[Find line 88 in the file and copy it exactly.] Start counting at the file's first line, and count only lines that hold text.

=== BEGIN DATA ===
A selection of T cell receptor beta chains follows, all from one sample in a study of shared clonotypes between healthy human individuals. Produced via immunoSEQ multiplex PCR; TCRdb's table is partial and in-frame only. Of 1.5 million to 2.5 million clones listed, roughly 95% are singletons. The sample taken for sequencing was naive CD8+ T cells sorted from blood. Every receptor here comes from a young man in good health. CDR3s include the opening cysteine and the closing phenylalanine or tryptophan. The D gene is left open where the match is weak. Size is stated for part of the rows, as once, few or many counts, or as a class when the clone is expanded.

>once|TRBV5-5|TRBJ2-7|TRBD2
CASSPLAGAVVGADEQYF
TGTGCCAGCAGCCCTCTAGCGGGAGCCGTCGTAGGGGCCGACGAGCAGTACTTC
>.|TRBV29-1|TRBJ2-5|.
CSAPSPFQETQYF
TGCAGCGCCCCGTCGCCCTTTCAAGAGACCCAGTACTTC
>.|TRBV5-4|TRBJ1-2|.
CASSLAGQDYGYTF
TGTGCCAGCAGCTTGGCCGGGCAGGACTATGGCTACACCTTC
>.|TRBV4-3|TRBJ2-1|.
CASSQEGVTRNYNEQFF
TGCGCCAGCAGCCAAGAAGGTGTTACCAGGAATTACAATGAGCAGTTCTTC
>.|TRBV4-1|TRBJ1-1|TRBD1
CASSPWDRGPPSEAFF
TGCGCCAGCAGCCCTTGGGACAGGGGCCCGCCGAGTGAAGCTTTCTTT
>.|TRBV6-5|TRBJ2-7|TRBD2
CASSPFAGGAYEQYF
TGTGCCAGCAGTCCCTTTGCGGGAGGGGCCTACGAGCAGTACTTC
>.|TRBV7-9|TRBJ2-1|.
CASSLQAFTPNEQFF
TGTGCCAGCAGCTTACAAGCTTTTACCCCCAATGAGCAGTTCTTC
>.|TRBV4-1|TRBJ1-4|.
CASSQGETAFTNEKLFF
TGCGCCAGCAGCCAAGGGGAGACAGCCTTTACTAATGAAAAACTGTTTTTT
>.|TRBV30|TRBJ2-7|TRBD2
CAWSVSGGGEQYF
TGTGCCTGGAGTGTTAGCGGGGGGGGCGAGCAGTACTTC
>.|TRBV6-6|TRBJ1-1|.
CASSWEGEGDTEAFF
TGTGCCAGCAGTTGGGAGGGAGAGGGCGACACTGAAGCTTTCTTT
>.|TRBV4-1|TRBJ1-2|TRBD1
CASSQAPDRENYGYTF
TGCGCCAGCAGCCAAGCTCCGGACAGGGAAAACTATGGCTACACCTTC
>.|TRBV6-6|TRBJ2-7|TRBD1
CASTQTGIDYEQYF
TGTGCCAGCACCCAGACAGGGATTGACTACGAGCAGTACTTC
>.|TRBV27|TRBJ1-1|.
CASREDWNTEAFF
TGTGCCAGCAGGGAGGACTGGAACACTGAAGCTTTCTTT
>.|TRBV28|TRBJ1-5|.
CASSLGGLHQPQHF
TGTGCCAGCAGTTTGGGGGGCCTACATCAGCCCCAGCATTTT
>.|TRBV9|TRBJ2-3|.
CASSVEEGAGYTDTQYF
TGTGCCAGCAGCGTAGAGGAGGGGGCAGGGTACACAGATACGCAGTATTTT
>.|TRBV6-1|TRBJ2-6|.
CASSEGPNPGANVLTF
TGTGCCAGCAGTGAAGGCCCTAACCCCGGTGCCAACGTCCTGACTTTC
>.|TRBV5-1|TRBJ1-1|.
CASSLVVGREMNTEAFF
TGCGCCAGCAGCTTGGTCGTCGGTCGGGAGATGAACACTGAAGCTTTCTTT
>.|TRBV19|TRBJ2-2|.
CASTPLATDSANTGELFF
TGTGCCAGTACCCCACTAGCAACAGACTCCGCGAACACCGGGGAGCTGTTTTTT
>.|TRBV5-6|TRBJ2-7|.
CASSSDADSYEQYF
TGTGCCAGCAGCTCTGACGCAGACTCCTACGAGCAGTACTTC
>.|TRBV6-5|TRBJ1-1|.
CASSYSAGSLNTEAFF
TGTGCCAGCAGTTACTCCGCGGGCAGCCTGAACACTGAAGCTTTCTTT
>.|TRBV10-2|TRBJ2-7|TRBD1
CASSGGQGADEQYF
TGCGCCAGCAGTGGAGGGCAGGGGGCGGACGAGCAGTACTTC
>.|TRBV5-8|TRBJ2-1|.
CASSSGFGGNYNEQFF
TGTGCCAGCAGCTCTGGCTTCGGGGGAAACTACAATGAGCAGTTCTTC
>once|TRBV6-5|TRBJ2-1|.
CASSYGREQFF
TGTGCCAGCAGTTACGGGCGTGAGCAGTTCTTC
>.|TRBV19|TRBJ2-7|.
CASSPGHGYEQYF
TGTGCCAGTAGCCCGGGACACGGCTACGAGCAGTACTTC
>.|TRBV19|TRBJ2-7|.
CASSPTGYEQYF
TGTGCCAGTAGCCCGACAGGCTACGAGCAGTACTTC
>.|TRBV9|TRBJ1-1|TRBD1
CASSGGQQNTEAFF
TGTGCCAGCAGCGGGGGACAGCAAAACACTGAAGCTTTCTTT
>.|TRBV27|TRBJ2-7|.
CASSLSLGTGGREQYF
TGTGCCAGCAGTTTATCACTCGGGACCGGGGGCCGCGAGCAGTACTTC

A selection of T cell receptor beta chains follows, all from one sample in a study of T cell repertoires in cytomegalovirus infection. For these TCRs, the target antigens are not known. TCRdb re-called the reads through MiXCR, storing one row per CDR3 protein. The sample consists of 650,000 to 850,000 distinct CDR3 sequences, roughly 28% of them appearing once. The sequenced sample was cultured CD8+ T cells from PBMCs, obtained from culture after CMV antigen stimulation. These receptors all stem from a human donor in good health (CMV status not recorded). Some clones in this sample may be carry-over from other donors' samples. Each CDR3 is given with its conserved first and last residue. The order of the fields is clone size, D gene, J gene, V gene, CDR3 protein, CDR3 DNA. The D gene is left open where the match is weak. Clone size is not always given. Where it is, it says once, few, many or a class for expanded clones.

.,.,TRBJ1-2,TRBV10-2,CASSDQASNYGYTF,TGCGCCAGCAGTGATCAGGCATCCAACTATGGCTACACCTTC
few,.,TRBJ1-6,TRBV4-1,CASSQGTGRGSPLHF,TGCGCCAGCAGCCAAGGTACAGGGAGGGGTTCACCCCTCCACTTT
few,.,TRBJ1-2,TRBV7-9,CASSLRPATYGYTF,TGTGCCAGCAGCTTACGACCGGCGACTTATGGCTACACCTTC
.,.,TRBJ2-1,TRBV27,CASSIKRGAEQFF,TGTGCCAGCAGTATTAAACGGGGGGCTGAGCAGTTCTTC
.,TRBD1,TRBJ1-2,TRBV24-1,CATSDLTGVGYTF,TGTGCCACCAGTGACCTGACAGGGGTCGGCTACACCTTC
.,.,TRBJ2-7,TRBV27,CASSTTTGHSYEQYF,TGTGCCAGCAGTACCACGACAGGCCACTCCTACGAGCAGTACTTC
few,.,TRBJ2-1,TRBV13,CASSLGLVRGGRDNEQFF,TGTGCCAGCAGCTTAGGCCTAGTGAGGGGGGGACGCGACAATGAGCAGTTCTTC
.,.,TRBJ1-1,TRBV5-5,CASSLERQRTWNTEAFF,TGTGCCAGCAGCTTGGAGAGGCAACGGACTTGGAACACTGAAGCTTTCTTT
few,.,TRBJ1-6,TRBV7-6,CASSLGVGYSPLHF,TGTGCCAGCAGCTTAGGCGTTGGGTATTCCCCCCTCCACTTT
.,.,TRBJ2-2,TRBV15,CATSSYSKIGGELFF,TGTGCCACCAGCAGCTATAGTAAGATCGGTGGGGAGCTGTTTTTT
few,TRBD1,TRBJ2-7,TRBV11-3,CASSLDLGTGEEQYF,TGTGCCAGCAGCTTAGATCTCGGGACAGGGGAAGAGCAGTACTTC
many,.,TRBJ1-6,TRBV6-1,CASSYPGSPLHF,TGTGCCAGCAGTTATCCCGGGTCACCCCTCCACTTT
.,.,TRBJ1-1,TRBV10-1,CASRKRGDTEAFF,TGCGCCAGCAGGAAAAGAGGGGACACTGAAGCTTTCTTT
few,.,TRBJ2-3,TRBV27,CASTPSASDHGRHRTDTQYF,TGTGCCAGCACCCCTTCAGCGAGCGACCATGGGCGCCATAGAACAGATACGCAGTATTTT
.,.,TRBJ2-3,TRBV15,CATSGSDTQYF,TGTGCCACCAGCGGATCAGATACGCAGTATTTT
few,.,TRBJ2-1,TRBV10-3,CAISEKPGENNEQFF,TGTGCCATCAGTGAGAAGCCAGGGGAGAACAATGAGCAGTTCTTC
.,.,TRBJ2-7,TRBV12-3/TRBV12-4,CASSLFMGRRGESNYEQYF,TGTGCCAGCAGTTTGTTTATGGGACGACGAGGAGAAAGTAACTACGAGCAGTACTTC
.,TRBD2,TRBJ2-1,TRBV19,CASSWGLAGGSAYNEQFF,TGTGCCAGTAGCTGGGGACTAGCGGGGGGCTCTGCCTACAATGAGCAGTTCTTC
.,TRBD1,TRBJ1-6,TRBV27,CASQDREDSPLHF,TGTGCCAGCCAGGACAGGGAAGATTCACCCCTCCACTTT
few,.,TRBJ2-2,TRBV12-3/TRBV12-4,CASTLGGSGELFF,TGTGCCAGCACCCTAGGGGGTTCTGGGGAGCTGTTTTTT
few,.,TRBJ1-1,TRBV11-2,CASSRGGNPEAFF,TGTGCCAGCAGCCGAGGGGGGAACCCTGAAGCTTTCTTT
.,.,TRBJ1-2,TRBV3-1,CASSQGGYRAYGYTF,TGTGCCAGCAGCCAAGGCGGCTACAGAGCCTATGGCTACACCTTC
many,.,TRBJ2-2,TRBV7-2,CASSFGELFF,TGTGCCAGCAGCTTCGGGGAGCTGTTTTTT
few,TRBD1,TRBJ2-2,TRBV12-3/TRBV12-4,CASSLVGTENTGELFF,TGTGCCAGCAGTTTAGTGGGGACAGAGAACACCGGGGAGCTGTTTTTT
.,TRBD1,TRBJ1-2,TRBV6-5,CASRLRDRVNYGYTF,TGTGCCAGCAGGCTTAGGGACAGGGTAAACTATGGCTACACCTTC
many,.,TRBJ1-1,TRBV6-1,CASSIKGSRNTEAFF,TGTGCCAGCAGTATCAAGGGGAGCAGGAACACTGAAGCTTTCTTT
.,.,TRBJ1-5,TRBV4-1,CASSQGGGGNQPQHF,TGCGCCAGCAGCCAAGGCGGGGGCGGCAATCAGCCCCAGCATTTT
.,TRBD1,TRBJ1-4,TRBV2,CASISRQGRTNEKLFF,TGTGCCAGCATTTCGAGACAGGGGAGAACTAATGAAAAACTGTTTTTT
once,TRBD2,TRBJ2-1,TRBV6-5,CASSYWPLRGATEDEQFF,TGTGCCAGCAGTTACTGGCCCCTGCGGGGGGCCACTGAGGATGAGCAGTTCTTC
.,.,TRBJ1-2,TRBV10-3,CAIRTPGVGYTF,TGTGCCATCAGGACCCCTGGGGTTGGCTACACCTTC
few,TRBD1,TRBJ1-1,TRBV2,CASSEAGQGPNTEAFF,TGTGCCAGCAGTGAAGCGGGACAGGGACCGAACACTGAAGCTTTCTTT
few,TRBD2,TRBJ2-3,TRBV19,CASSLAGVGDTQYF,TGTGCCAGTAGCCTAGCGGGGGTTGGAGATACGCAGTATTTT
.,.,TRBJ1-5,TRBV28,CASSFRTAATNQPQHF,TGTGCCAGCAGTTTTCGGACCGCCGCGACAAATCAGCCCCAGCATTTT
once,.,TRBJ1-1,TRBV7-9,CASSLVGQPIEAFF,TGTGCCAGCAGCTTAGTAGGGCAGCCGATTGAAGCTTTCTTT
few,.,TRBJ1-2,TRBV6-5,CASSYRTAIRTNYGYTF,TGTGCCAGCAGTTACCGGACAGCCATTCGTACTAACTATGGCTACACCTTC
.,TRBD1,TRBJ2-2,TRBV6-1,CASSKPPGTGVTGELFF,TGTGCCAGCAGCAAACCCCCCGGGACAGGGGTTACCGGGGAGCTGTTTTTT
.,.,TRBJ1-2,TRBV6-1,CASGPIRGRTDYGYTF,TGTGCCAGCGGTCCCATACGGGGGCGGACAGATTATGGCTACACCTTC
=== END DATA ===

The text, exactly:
.,TRBD1,TRBJ1-2,TRBV24-1,CATSDLTGVGYTF,TGTGCCACCAGTGACCTGACAGGGGTCGGCTACACCTTC